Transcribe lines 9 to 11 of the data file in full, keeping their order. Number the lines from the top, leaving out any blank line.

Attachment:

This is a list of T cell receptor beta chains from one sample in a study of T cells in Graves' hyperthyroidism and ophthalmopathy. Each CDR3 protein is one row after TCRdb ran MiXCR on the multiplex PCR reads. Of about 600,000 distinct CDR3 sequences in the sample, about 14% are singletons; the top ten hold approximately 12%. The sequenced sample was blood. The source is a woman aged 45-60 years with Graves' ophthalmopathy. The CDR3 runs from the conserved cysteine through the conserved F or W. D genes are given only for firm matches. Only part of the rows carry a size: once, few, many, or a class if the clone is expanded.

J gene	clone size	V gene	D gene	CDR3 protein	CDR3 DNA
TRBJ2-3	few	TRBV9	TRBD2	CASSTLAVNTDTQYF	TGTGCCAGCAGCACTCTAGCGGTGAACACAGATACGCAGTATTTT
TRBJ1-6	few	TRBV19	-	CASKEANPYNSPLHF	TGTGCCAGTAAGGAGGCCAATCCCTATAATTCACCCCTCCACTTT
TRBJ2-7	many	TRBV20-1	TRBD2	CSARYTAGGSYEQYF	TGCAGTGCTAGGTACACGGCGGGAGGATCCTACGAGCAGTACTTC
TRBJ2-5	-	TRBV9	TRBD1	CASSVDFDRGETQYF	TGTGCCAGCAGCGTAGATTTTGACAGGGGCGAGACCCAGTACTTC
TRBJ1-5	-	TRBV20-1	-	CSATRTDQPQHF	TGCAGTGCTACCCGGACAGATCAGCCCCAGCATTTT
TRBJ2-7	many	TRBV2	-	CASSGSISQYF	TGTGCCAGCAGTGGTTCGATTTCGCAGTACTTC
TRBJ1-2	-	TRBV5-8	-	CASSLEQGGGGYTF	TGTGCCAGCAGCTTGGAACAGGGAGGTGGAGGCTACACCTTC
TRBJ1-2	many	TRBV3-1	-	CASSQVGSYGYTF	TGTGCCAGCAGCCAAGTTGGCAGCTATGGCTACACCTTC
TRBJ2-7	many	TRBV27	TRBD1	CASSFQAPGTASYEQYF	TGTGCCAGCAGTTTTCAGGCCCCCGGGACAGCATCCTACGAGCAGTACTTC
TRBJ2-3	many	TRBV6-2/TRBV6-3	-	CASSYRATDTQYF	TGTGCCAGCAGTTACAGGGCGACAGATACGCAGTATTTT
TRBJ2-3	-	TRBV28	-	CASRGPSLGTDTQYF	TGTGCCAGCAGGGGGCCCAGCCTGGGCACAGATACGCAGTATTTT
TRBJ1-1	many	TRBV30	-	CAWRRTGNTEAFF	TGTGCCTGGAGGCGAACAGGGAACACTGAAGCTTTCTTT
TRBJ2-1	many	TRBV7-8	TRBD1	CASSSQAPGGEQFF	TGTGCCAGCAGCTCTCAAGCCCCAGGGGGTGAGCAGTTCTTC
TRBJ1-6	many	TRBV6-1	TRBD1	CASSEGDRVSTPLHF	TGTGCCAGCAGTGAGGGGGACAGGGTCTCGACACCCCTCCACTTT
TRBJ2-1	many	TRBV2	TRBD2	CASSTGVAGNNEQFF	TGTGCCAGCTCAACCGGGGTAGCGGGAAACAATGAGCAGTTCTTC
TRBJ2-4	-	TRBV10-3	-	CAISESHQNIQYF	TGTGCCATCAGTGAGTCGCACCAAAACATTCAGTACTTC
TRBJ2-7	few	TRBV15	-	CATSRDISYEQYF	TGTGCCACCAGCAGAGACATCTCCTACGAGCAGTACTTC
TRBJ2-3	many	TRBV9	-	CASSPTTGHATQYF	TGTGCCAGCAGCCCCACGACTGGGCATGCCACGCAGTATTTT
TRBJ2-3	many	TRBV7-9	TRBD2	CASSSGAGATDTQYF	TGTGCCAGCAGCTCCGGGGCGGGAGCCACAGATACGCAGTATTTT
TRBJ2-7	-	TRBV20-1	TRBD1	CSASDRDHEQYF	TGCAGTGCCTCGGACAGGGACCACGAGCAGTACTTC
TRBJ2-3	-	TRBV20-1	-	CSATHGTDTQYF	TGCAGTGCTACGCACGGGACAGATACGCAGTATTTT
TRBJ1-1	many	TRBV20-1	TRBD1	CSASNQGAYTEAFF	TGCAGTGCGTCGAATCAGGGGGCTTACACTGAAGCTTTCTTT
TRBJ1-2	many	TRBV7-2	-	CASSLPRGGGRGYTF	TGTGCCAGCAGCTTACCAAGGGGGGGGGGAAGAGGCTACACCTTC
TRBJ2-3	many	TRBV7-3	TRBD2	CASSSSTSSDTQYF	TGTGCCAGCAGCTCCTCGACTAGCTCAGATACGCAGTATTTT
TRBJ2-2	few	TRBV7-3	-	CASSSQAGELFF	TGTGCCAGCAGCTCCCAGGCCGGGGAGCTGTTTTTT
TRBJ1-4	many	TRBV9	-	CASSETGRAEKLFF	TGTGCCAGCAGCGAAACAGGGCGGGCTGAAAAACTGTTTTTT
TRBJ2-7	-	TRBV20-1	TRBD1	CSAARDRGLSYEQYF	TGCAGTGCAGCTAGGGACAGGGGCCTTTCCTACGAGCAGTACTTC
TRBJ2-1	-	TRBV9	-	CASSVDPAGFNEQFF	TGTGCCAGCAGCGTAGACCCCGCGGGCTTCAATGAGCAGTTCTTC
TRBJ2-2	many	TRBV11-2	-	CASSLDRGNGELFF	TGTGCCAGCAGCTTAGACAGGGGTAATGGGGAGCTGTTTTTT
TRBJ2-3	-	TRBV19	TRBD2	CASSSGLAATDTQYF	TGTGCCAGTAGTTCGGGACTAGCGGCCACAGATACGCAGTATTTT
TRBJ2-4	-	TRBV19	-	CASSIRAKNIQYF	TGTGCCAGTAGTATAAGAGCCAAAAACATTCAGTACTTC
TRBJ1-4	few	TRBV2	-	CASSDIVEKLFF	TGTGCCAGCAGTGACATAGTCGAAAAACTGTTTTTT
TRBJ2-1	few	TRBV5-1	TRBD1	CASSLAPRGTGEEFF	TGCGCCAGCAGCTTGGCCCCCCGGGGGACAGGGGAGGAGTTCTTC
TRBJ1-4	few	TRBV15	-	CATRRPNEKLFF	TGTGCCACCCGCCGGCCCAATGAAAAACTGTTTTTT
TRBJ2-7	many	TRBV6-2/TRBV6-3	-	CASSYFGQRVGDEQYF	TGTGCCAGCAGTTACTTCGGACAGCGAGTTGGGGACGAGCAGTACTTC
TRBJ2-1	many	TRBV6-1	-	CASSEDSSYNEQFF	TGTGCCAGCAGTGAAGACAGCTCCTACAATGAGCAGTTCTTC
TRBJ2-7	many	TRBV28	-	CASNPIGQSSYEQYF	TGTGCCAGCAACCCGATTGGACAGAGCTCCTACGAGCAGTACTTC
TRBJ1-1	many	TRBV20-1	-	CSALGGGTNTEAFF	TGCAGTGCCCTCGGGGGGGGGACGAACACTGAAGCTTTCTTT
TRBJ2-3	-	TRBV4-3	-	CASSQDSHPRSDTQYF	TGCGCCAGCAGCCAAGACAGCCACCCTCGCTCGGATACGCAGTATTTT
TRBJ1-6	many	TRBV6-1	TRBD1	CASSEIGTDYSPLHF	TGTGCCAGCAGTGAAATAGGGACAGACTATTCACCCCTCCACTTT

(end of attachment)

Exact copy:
TRBJ1-2	-	TRBV5-8	-	CASSLEQGGGGYTF	TGTGCCAGCAGCTTGGAACAGGGAGGTGGAGGCTACACCTTC
TRBJ1-2	many	TRBV3-1	-	CASSQVGSYGYTF	TGTGCCAGCAGCCAAGTTGGCAGCTATGGCTACACCTTC
TRBJ2-7	many	TRBV27	TRBD1	CASSFQAPGTASYEQYF	TGTGCCAGCAGTTTTCAGGCCCCCGGGACAGCATCCTACGAGCAGTACTTC